The new work of scientists reveals the true causes of the fear of clowns, and this is not what we might expect.
Pennywise, Twisty, Wrinkle, Bozo, and Roonald McDonald all have something in common. For example, that in some people they cause horror, a desire to close their eyes and run in the opposite direction, writes New Atlas.
Despite the fact that the fear of clowns, or clownophobia, is quite common and affects people of different ages and cultures, it still remains poorly understood. Especially when it comes to the reasons that cause this phobia, because the object of fear can be not only a nasty and scary clown from films and stories, but also a seemingly harmless clown in a circus.
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In a new study, scientists from the School of Psychology and Therapeutic Research at the University of South Wales (UK) studied the prevalence of clownphobia to understand where it originates and what exactly clowns scare people.
Note that clown phobia is not classified as a separate condition in the fifth edition of the Diagnostic and Statistical Manual of Mental Disorders. However, it falls well into the category of specific phobias in the class of anxiety disorders. In earlier studies, scientists have already tried to understand the causes of this phobia, however, none of them have focused specifically on the origin of this particular fear of clowns.
During the study, the researchers developed a questionnaire that helped them study individual reactions to clowns, as well as to find links between this phobia and demographic factors, including age and gender. Recipients were asked to answer a series of questions related to the appearance of clowns, their behavior, the depiction of clowns in films and literature, as well as negative experiences with clowns, if any.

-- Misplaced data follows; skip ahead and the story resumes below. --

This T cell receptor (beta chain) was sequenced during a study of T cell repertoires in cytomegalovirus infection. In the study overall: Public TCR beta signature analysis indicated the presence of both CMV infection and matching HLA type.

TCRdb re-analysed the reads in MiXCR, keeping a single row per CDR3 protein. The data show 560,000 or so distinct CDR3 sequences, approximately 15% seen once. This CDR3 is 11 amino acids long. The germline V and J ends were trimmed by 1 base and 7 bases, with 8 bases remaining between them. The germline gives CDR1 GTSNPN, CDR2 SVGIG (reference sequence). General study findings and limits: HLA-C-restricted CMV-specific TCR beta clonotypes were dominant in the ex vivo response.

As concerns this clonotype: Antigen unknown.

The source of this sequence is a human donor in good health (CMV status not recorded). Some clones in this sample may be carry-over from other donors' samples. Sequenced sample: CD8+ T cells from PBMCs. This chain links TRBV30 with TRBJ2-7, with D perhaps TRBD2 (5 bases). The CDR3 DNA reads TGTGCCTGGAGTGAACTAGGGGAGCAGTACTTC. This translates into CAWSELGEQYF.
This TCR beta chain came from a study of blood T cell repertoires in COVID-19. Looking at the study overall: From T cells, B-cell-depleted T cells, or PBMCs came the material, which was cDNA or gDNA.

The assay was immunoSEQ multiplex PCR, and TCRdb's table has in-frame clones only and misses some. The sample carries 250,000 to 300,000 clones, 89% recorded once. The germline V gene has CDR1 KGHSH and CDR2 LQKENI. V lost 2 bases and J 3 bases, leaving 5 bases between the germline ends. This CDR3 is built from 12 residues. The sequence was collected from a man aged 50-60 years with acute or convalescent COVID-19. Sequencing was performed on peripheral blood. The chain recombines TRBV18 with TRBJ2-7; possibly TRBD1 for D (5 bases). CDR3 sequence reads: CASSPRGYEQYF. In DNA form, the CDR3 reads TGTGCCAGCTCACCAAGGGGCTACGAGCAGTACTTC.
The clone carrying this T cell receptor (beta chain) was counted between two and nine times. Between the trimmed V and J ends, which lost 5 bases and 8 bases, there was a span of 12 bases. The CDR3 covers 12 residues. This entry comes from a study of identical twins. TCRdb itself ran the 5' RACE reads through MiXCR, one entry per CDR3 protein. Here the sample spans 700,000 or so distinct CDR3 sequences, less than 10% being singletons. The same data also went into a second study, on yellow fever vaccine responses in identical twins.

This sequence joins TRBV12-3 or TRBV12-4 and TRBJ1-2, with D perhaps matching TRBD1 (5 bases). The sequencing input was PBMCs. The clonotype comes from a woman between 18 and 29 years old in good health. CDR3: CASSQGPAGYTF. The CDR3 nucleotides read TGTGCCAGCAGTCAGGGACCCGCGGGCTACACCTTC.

As a result, scientists selected a sample of 987 participants aged 18 to 72, of which 80% were women and 20% were men. The survey showed that slightly more than half (53.5%) of the recipients indicated that they were afraid of clowns to some extent, while only 5% said that they were “very afraid” of them.
In addition, the researchers found that the percentage reporting extreme fear of clowns was slightly higher than for other phobias. For comparison:
3.8% animals; 3% blood, injections, injuries; 2.8% height; 1.3% flights.
The survey also shows that women are much more likely to be afraid of clowns than men. By the way, scientists say that this statistic is true not only for clownophobia, but also for a number of other fears. The results of the study also indicate that the fear of clowns decreases with age.
However, the researchers also found some interesting facts. For example, the presence of negative experiences associated with clowns was found to be the lowest among the factors contributing to the development of a phobia. At the same time, the negative portrayal of clowns in literature and films was a much stronger factor. However, the most powerful factor that influenced the development of a phobia turned out to be hidden emotional signals. In simple terms, a clown’s makeup tends to hide his true facial expression – this makes it difficult to understand his intentions, which subsequently causes fear of clowns.
The scientists note that the results of their study shed light on the cause of one of the most common phobias of fear of clowns, and also raises many other questions that scientists plan to study in further research.
Previously, Focus wrote that scientists have found out why some people are afraid of blood, while others love bloody films.
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